Skip to Content

Bike Planning Gets Mixed Support from Local Officials

Bike planning gets mixed support from local officials
by Paul Simpson

Faced with rising gas prices and conclusive evidence that physical activity improves health, more local commuters appear to be leaving their cars at home.

"Traffic levels in the borough have fallen in the past year. People are driving less," said State College Borough Public Works Director Mark Whitfield.

But if commuters are now hopping on bikes, they’re quickly learning how hard it is to get around.

Studies compiled by the National Center for Bicycling and Walking show that:

· We now walk eight miles less per day than in 1950.

· A community that is easy to bike and walk in is a healthier community.

· People who live in bikeable, walkable neighborhoods weigh, on average, six pounds less and walk 50 percent more than those in typical sprawling suburban neighborhoods.

· Families can save up to $10,000 annually by giving up one car.

· Regular bicycling in place of some car trips can halve the risk of a heart attack.

A 2006 study by Transportation Alternatives, a New York–based advocacy group founded in 1973, showed that compared to quieter neighborhoods, those who live on streets with heavy traffic have more negative perceptions of their block; have fewer relationships with their neighbors; are more frequently interrupted during sleep, meals and conversations; and spend less time walking, shopping and playing with their children

Local and county transportation plans include bicycle facilities in the effort to reverse the ill effects of heavy reliance cars, but not all officials support this effort. The vast majority of trips in the Centre Region continue to be made by car. Over half of all car trips are less than two miles in length, a distance easily biked or walked, according to local traffic studies.

Yet one Bush administration official essentially blamed bike paths for bridge collapses.

"There's about probably some 10 percent to 20 percent of the current spending that is going to projects that really are not transportation … Some of that money is being spent on things, as I said earlier, like bike paths or trails," U.S. Secretary of Transportation Mary Peters said on PBS Newshour in the wake of the Minneapolis bridge collapse. She declared that wasteful non-transportation uses of federal transportation funding are the main reason the gas tax should not be raised to fix failing infrastructure.

In a letter to Peters, the Centre Region Bicycle Coalition joined the national outcry against the apparent redefinition of "transportation" to exclude all but motor vehicles.

"In so doing, you and your administration have become part of the problem that is driving the rapid worsening of the obesity epidemic, sprawl development, community fragmentation, environmental degradation, traffic congestion, and the attitude of disdain and outright hostility many drivers increasingly exhibit toward bicyclists and pedestrians," the letter said. CRBC implored her to consider the harm done by failing to promote a shift from cars to biking and walking, and by ignoring evidence that building more and larger roads only leads to more traffic and more congestion. Peters responded to the letter but never retracted her statements.

At the local level, support for biking and walking from at least one township is equally disconcerting.

"This is an actual official map that details future township transportation needs," College Township Manager Adam Brumbaugh declared after the council removed all proposed bike and pedestrian paths from its official transportation map, producing a 25-year plan consisting only of roads. Responding to opposition to the removal, Councilman Forrest Remick said the move was intended to expedite the planning process and that a separate bike and pedestrian map would be moved expeditiously through council. That map still has not been produced.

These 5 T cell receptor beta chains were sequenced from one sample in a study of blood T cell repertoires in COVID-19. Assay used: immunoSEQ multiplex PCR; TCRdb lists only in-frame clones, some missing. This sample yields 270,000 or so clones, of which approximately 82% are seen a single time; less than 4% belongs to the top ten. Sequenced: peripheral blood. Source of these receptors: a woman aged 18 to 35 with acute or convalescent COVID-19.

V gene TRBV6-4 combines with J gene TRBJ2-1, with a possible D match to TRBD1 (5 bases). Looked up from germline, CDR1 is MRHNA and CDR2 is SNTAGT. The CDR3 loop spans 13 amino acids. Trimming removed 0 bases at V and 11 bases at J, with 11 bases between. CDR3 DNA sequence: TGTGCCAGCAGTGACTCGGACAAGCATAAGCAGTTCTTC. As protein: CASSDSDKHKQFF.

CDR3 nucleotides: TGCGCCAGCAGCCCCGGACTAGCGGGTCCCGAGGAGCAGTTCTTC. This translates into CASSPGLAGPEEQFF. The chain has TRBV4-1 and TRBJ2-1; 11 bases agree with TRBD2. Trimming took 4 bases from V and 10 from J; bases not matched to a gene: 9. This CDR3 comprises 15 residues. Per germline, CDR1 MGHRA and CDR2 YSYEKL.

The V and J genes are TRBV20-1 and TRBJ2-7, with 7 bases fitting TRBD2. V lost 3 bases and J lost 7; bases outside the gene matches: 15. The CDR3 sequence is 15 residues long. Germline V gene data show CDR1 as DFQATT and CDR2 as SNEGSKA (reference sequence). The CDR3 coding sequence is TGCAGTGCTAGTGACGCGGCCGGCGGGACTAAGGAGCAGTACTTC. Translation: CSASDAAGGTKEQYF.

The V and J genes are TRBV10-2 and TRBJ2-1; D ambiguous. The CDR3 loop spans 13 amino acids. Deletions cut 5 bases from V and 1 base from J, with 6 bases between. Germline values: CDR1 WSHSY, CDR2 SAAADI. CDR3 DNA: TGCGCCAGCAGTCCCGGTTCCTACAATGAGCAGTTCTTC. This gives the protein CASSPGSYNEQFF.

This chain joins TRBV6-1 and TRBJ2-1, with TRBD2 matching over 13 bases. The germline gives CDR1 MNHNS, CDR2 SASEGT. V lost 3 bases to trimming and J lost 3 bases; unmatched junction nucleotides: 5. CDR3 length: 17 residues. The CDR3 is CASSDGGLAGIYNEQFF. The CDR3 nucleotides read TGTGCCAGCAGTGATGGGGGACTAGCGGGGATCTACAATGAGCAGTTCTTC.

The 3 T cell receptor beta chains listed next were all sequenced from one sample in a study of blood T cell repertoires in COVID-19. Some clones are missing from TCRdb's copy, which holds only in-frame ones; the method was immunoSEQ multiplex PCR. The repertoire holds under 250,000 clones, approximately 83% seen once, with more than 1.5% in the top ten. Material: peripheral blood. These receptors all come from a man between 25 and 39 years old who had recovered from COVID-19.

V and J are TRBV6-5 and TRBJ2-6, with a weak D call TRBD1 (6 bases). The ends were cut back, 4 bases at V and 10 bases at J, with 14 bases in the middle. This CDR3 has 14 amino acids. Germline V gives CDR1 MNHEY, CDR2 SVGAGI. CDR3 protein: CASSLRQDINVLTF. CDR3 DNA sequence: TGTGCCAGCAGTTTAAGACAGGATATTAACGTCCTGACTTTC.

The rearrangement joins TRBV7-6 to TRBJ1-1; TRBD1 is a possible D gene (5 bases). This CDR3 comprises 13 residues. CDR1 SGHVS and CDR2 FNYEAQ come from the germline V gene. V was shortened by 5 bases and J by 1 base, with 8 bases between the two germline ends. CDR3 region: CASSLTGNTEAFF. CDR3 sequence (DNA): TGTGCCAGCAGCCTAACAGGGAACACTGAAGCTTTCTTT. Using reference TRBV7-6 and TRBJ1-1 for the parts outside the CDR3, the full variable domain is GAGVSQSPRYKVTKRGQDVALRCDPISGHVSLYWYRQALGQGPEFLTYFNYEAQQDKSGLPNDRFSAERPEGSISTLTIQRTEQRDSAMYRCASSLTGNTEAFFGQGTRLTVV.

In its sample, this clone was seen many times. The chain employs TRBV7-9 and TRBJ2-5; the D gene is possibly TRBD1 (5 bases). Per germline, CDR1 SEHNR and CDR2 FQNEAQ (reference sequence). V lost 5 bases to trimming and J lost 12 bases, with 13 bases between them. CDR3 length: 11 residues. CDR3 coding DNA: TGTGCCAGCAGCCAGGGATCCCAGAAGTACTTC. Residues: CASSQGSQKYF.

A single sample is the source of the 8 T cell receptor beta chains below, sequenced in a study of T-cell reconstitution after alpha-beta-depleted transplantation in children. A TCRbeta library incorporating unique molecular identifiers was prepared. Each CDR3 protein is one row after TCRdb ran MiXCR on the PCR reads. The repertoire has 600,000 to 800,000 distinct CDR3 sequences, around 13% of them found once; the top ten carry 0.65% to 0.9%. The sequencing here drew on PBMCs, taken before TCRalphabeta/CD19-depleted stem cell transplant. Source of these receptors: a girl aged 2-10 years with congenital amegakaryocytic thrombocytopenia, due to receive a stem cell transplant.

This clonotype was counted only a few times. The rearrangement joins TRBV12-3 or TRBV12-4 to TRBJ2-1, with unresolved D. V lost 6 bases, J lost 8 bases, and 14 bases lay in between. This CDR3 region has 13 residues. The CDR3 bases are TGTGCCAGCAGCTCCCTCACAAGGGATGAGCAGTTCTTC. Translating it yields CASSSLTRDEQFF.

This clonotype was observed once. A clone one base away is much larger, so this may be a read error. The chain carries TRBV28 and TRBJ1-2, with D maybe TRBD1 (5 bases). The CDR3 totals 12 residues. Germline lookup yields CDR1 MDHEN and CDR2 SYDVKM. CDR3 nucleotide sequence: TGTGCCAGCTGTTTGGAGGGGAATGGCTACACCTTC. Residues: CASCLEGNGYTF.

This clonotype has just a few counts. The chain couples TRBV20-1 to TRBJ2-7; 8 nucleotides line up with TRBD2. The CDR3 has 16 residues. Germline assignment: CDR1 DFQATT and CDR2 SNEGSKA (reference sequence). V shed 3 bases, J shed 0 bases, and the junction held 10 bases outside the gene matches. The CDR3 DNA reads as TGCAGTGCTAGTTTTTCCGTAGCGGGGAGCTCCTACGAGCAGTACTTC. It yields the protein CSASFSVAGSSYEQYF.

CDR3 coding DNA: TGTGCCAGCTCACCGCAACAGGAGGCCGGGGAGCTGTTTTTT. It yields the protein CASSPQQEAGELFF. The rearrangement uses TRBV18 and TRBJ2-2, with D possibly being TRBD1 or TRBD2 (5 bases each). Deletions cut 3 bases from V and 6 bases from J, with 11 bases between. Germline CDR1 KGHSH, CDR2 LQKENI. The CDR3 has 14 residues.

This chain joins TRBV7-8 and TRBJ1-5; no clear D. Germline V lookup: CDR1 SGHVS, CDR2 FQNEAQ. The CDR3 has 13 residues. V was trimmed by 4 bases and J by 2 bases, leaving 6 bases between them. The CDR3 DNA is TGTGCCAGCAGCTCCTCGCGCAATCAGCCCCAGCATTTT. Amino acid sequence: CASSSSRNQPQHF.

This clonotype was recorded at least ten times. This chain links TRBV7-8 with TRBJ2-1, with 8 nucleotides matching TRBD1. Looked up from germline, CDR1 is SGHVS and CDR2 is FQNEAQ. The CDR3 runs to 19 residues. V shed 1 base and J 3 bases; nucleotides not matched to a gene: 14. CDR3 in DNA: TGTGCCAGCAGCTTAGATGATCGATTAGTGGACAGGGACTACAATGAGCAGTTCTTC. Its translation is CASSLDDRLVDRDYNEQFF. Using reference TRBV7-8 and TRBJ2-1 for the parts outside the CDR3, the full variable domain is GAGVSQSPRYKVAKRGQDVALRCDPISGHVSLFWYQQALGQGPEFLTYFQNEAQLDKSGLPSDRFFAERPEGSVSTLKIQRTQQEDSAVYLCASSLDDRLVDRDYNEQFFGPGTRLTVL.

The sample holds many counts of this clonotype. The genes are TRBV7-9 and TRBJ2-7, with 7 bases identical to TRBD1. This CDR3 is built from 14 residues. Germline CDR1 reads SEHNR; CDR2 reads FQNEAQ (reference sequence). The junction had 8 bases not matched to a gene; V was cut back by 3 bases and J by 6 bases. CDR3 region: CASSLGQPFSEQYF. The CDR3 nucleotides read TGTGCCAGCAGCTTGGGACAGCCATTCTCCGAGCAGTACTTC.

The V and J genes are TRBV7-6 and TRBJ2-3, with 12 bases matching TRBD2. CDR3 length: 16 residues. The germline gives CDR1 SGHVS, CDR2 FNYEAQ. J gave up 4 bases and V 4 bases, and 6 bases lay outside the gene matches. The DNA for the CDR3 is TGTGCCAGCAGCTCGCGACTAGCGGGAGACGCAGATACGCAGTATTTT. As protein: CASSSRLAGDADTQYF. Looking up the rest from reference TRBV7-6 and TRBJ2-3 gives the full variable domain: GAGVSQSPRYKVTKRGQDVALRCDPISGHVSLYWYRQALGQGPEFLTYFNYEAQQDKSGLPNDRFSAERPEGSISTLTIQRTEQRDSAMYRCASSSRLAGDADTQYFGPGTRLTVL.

"Until a separate bike-pedestrian plan is approved, the township will continue to require and or encourage bike-pedestrian connections to all proposed parks and residential developments and will continue to seek intermunicipal connections," Brumbaugh said.

Despite questions about the federal government’s current level of support for bicycling, most Centre Region governments continue to express strong support and are moving forward with programs to increase bike use.

Bikeway network

In the past two years, Centre Region’s extensive bikeway network has been expanded with new multiuse paths, on-street bike lanes and signed bike routes. State College Borough has led the effort with new bike lanes on Garner Street, directional route signage and the recently installed Foster Avenue East-West Bikeway.

Part of the borough’s plan for greenhouse gas reduction includes more bicycle infrastructure and increased efforts to encourage use of bicycles for trips within the borough. The borough has sought the League of American Bicyclists’ Bicycle Friendly City designation. New paths have also been completed in the surrounding townships, including the Puddintown Road extension of the College Township bikeway, the Science Park bike path and a new path along Whitehall Road from Atherton Street to Waupelani Drive.

The concern expressed most frequently about the bikeway network is its failure to access the downtown core and campus.

"Downtown is the hardest piece of the network to put in place because of the narrow streets, demand for on-street parking and traffic volume," said cyclist and Borough Design Review Board member Kevin Gombotz. "The bike lanes and paths all stop short of downtown, dumping you out on busy streets." He cited the bike lane on Garner Street, which ends south of Beaver Avenue, as an example. "All but the most confident cyclist can be intimidated by the lack of bike facilities in the downtown core."

Although the Foster bikeway was criticized by some cyclists because it seemed to bypass rather than connect to downtown, Borough Transportation Commissioner Rick Hirsch had a broader view.

"The Foster Avenue East-West bikeway was a big victory for bicyclists in town. I see this as a necessary step towards improving things in the Central Business District on the Beaver-College corridors," Hirsch said.